Welcome back everyone, I am so excited to tell you all about this weeks adventure! Back in late May 2019 Steven and I went on a trip to Hoyt Farm Nature Preserve in Smithtown, NY. We were completely unfamiliar with this park before this trip and did not really know what to expect but had admittedly high hopes. We were not disappointed! In fact, I was so blown away by this park that I decided this could not be covered properly in simply one trip so this will be a two-part review!
Pulling up to the park it was well marked and easy to find with a decently sized gated parking lot (for Smithtown residents only. Non-residents may only park in the lot when they are a guest of a permit holding resident and will be charged a $12 parking fee.) We parked a few blocks away on a residential side street and walked over to the park entrance, stopping for a trail map at the booth along the road. Our first steps into the park were overwhelming, with things to see in every direction. Bright red Barns with trails of waddling Canada Geese, Perfectly manicured lawns with children’s parks and rides far off in the distance and proud blowing flags surrounded by decorative cannons. We walked up the dirt road past House Sparrows rolling in the dusty trails and besides European Starlings searching the grass for breakfast. American Robins rested in the shade of an antique water tower at our right while the sound of small animals caught our attention to the left.
I had had no idea there would be farm animals out for visitors to interact with and I will fully admit that my surprise and excitement overcame me for a brief while. We quickly made our way over to the wooden pens housing fancy rabbits, chickens, goats and a myriad of other animals. House Sparrows and American Robins hopped about the dirt pen floors searching for scraps of feed and clumps of fur for their nests. A Baltimore Oriole watched on from a wooden fence post, its warm colors glowing in the early sun. Dragging myself away (I could easily spend the entire day playing with animals) we continued on towards the trailhead and what looked like a crumbled pirate ship marking its beginning. Yellow Warblers perched overhead from thick limbs of massive trees and curious chipmunks raced about the grasses and stones around our feet.
The trailhead was nestled beside an information/staff building with one of the most beautiful displays out in front of it. A replica pirate ship sat marooned amongst stones and barrels cascaded with nets and a breathtaking fountain, alive with shimmering goldfish. I truly cannot say enough positive things about this park but the one thing that stands out so strongly to me is the fact that none of their “decorations” were done randomly. Everything we saw throughout our trip, and there are many examples of this throughout the day, was beautiful but more importantly, it engaged the environment and the wildlife around it. We wound up standing by this pond for nearly 45minutes because I was afraid to leave and miss something happen. From birds to chipmunks to gem-colored dragonflies, the display enticed them in to drink from its trickling water and rest in its protected shadows. This is truly a location that focuses on the experiences of everyone- be it the thriving flora, the abundant wildlife, or the patrons coming to enjoy it all. There are very few places that I have been to that I would be able to give such a compliment to and there is something extremely special to be said of that.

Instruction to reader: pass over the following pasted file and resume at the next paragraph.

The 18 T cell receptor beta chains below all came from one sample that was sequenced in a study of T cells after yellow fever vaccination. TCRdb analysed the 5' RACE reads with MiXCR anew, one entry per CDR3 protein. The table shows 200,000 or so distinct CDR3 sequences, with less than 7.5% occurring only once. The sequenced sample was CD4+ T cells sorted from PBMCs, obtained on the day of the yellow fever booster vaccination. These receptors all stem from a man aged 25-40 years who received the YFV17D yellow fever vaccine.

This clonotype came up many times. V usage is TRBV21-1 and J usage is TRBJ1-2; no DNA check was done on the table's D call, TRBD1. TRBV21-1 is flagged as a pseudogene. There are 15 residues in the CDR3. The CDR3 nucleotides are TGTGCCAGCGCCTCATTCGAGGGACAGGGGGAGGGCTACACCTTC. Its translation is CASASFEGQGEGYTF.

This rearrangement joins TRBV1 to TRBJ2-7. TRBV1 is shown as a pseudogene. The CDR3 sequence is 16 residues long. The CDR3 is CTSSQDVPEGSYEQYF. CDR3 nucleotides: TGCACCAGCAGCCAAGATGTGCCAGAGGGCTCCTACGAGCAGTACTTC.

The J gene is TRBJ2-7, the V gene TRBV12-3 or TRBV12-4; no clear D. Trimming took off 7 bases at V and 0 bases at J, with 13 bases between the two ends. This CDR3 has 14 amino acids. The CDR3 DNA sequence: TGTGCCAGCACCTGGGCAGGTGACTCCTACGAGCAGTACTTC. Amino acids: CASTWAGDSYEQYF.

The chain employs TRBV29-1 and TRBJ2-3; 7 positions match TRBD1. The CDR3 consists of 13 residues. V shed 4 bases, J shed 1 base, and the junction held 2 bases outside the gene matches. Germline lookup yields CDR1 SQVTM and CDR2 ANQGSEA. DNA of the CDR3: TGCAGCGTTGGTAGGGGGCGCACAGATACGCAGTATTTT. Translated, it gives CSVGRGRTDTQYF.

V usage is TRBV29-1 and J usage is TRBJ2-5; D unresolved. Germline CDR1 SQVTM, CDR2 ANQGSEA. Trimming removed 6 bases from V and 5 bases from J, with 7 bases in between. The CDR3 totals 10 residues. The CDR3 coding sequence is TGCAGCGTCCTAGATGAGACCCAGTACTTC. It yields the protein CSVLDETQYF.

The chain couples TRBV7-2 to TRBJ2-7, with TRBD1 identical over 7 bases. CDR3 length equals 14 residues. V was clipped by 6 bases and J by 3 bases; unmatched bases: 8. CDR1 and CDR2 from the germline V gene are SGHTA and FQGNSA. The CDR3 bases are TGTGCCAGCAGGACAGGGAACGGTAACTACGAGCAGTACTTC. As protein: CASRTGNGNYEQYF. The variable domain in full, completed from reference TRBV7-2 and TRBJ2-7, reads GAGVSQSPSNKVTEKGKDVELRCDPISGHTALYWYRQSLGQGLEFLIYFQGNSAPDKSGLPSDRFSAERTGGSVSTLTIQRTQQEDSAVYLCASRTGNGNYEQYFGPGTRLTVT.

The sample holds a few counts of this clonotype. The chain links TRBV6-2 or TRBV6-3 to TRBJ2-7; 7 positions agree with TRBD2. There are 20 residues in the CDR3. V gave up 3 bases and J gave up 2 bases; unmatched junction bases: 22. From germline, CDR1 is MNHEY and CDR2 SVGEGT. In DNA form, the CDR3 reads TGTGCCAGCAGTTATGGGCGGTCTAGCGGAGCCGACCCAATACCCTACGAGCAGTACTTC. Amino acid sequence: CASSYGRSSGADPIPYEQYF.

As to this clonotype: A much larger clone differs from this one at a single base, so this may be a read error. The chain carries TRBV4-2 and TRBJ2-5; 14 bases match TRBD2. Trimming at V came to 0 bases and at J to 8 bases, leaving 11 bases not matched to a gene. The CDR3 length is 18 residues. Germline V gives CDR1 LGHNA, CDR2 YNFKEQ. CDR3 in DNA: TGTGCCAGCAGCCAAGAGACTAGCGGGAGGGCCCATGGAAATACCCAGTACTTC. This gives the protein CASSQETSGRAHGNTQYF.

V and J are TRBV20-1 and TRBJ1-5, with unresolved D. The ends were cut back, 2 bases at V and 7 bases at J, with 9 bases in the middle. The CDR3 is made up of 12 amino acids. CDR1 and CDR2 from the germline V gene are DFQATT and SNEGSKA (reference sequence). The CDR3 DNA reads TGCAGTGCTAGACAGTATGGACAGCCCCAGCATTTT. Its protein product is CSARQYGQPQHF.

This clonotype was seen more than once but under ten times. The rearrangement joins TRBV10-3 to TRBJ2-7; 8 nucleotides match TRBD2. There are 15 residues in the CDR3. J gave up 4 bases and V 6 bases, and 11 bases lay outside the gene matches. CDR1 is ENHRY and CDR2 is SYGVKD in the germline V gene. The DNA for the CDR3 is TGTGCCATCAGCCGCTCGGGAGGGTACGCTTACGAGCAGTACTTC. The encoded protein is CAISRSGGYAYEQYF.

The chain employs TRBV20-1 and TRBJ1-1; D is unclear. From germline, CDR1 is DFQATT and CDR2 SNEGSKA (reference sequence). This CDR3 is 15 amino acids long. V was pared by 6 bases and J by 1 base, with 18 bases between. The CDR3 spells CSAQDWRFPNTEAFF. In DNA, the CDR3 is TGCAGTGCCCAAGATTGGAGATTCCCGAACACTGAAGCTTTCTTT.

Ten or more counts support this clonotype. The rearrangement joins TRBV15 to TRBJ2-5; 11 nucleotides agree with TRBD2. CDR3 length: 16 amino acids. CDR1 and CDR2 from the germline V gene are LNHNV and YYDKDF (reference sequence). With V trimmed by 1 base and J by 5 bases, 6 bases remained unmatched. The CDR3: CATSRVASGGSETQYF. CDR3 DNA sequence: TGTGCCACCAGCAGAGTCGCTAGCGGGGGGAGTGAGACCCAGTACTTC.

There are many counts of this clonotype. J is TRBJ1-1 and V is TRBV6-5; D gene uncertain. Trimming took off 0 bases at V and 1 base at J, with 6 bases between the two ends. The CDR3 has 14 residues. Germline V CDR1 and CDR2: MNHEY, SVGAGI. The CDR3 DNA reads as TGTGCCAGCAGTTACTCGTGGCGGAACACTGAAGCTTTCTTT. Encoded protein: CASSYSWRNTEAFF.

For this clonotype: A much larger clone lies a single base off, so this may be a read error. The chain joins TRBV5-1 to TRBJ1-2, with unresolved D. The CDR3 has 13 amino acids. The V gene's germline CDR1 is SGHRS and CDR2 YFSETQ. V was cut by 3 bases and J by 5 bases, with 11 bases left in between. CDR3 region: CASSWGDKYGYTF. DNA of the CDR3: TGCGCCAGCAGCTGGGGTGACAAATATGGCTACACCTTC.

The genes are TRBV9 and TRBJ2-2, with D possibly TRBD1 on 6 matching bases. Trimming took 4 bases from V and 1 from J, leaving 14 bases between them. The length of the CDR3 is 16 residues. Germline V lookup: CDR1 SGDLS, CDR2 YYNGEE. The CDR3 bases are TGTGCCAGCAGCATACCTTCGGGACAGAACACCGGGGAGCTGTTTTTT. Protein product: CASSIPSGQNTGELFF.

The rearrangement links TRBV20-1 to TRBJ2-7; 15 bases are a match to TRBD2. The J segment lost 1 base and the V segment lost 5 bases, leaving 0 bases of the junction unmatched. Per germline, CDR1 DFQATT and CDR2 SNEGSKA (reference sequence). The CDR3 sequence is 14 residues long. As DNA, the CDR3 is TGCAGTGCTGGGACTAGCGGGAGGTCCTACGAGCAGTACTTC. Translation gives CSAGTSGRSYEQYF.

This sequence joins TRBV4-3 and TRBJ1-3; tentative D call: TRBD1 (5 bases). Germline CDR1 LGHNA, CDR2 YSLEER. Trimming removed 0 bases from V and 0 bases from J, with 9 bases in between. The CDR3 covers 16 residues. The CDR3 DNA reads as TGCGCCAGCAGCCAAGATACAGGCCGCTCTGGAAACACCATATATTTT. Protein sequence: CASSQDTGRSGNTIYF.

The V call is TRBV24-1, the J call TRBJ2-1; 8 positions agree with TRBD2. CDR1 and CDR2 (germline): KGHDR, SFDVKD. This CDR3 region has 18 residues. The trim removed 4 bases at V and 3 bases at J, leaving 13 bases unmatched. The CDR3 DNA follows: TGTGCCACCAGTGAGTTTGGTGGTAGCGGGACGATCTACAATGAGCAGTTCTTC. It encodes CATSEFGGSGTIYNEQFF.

Above us, Baltimore Orioles shone like fire between the bright green leaves of a towering tree while an American Robin bathed in the cool water of the trickling fountain. Shimmering goldfish darted by unphased by a resting Chipmunk stopping by the waters edge for a cool drink. A Gray Catbird watched on stoically from a neighboring fencepost, seemingly tasked with the burden of reporting on all the morning’s activities. To our left was the trail entrance, hugged in a narrow passage of lush greenery beside which a beautiful display of birdhouses stood to inform us of which species dwells within each and setting a tone of excitement for the hike to come. The call of songbirds beckoned from within the trail and off we went to find as many as we could.
Stepping onto the trail felt as though we were entering a new park altogether. All the open lawns, buildings, animal pens, it was all gone and replaced with nothing more than walls of lush green all around you and a thin dirt path to walk along. Black-Capped Chickadees darted in and out of the thick cover of trees and rooted about the bramble-strewn floor dining on a buffet of moths. An Eastern Wood-Pewee glided from branch to branch, in and out of the spotlight of the sun through the leaves, watching on as we walked (Later, with the help of my friends on whatbird.com I found out that this bird was actually an Alder Flycatcher, a Lifebird for me!). Suddenly through the dense green I saw a flash of color and felt that familiar feeling that all of us bit by the birding bug know so well, a lifer was closeby. The lemon yellow glow of a Magnolia Warbler beamed from the canopy above us and my heart raced as my camera clicked away. This is now one of the most striking birds that I have had the privilege of viewing here on Long Island, its bright pattern breathtaking against the monochromatic backdrop of leaves and trees. In the distance, cherry-red Northern Cardinals shone through the woods along with the drilling percussion of a hunting Hairy Woodpecker. Now, anyone who knows me (or has read a few of my articles) knows there is one thing that I love in a birding spot… water! and according to my map, we were coming up to a pond very shortly. Up ahead the trees spread out into the start of a clearing and Blue Jays sparkled from treetops.